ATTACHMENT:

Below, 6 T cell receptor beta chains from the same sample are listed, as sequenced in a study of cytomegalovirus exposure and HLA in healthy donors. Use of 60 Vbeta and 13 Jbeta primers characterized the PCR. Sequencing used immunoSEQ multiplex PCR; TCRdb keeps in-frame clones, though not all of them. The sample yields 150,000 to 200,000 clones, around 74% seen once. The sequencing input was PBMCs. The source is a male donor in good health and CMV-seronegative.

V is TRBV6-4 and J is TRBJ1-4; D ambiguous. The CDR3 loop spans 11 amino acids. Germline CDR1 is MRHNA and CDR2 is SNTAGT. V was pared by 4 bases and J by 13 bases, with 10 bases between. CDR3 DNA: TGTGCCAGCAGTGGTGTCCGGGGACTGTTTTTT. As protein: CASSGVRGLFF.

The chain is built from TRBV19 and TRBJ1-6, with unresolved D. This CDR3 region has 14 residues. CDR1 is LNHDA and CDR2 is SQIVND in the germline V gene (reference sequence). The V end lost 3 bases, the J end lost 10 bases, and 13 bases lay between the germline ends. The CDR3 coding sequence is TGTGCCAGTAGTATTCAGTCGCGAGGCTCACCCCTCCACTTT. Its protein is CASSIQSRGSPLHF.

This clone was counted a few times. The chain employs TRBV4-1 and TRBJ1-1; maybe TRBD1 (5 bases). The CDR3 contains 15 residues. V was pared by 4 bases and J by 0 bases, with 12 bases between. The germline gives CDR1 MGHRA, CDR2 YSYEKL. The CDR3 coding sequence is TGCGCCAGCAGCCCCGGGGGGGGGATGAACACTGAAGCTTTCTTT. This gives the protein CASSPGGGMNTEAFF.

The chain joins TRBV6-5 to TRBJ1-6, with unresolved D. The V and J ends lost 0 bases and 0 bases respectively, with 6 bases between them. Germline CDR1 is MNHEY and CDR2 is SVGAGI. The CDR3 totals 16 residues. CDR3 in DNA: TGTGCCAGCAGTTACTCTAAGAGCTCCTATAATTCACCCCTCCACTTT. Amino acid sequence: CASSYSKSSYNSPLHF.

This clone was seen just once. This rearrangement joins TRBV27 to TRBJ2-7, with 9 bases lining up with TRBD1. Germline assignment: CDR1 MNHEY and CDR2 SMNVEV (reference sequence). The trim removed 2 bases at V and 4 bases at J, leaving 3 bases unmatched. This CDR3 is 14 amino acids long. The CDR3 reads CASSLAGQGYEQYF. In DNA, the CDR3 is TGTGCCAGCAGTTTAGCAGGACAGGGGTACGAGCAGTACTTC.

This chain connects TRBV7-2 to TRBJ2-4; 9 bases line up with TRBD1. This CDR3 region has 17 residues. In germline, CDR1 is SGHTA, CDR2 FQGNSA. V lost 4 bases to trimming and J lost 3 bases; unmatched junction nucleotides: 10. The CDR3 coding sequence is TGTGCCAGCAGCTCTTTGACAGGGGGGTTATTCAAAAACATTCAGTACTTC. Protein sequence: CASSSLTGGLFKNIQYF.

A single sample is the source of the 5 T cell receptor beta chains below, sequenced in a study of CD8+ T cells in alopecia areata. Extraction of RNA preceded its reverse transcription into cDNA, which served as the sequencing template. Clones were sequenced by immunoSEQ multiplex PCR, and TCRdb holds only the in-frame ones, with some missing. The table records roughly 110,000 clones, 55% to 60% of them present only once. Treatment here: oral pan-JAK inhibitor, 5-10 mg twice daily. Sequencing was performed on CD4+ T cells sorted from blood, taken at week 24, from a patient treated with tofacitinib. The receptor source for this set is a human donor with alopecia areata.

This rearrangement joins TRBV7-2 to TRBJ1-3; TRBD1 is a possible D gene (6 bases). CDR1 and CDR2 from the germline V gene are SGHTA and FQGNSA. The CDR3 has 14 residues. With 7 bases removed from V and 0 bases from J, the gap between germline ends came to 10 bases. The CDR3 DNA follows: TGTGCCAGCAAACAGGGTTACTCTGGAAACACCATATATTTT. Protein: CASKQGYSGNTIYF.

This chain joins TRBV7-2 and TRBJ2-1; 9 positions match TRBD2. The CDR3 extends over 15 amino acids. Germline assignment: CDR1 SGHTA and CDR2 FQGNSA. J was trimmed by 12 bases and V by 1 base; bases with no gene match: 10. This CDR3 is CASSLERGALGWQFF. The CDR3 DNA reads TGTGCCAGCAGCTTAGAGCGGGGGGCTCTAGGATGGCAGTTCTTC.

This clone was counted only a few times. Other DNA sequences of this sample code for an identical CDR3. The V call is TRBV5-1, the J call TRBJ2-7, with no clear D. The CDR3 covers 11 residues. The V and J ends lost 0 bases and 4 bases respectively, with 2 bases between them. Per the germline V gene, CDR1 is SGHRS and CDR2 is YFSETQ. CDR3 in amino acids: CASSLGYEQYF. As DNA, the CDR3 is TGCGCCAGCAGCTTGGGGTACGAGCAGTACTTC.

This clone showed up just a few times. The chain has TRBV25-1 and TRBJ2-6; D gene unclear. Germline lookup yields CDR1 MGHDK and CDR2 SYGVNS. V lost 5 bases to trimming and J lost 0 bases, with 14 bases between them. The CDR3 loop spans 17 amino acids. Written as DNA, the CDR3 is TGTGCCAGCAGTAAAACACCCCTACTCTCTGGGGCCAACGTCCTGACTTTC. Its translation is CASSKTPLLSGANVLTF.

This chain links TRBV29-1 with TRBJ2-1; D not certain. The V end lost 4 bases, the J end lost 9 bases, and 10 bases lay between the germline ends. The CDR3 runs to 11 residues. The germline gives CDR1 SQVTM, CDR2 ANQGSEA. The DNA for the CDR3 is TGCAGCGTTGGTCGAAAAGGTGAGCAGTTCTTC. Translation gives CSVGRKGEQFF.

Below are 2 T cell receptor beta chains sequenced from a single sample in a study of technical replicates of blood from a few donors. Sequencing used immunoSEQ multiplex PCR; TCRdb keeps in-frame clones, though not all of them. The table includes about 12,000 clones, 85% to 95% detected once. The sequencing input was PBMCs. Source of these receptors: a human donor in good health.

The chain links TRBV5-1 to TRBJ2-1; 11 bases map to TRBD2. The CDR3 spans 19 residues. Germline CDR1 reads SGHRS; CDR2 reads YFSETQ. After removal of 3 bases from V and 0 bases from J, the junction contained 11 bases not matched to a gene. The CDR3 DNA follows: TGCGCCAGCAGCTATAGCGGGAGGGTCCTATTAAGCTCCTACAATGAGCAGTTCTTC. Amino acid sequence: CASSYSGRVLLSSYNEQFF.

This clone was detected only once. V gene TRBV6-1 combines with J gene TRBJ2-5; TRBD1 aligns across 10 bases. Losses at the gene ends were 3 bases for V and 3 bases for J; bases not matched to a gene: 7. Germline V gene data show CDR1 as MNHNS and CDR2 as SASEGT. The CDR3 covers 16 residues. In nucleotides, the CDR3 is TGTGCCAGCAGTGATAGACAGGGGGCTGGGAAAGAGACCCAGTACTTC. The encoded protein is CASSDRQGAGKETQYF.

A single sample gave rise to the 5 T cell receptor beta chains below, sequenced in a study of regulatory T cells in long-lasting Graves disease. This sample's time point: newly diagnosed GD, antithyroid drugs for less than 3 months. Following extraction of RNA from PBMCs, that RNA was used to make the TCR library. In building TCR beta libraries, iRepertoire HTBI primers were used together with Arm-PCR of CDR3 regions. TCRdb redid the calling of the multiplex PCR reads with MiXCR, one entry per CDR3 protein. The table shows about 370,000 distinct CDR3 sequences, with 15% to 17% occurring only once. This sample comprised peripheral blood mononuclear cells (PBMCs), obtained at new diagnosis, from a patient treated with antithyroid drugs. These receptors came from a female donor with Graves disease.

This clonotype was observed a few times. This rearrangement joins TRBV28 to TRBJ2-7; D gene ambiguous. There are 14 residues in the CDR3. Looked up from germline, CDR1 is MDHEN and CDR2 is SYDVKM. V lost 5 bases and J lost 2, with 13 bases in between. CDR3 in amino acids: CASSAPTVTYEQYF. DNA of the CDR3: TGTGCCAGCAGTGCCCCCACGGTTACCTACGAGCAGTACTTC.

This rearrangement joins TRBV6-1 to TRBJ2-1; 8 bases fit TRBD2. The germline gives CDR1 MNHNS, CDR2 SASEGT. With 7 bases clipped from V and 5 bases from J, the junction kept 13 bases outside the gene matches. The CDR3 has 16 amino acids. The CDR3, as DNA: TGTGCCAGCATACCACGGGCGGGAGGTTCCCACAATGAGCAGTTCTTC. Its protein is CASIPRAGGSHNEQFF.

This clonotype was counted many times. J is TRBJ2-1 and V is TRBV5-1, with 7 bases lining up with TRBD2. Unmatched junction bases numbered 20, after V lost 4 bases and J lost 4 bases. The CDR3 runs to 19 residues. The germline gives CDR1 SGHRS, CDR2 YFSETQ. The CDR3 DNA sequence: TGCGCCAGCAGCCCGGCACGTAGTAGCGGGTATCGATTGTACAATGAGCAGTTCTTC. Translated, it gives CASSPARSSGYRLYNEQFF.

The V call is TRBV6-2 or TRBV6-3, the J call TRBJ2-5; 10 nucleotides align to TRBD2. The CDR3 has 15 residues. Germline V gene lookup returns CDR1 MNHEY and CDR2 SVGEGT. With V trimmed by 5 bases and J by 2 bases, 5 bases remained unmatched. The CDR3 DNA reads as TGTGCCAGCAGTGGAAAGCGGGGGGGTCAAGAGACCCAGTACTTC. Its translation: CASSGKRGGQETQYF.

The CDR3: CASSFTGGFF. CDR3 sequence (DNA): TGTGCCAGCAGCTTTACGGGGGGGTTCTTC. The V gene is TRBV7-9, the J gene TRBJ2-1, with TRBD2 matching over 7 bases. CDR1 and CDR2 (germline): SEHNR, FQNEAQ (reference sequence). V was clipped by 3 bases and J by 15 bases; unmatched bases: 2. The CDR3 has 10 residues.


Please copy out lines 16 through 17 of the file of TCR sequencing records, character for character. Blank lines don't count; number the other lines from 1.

This clone was detected only once. V gene TRBV6-1 combines with J gene TRBJ2-5; TRBD1 aligns across 10 bases. Losses at the gene ends were 3 bases for V and 3 bases for J; bases not matched to a gene: 7. Germline V gene data show CDR1 as MNHNS and CDR2 as SASEGT. The CDR3 covers 16 residues. In nucleotides, the CDR3 is TGTGCCAGCAGTGATAGACAGGGGGCTGGGAAAGAGACCCAGTACTTC. The encoded protein is CASSDRQGAGKETQYF.

A single sample gave rise to the 5 T cell receptor beta chains below, sequenced in a study of regulatory T cells in long-lasting Graves disease. This sample's time point: newly diagnosed GD, antithyroid drugs for less than 3 months. Following extraction of RNA from PBMCs, that RNA was used to make the TCR library. In building TCR beta libraries, iRepertoire HTBI primers were used together with Arm-PCR of CDR3 regions. TCRdb redid the calling of the multiplex PCR reads with MiXCR, one entry per CDR3 protein. The table shows about 370,000 distinct CDR3 sequences, with 15% to 17% occurring only once. This sample comprised peripheral blood mononuclear cells (PBMCs), obtained at new diagnosis, from a patient treated with antithyroid drugs. These receptors came from a female donor with Graves disease.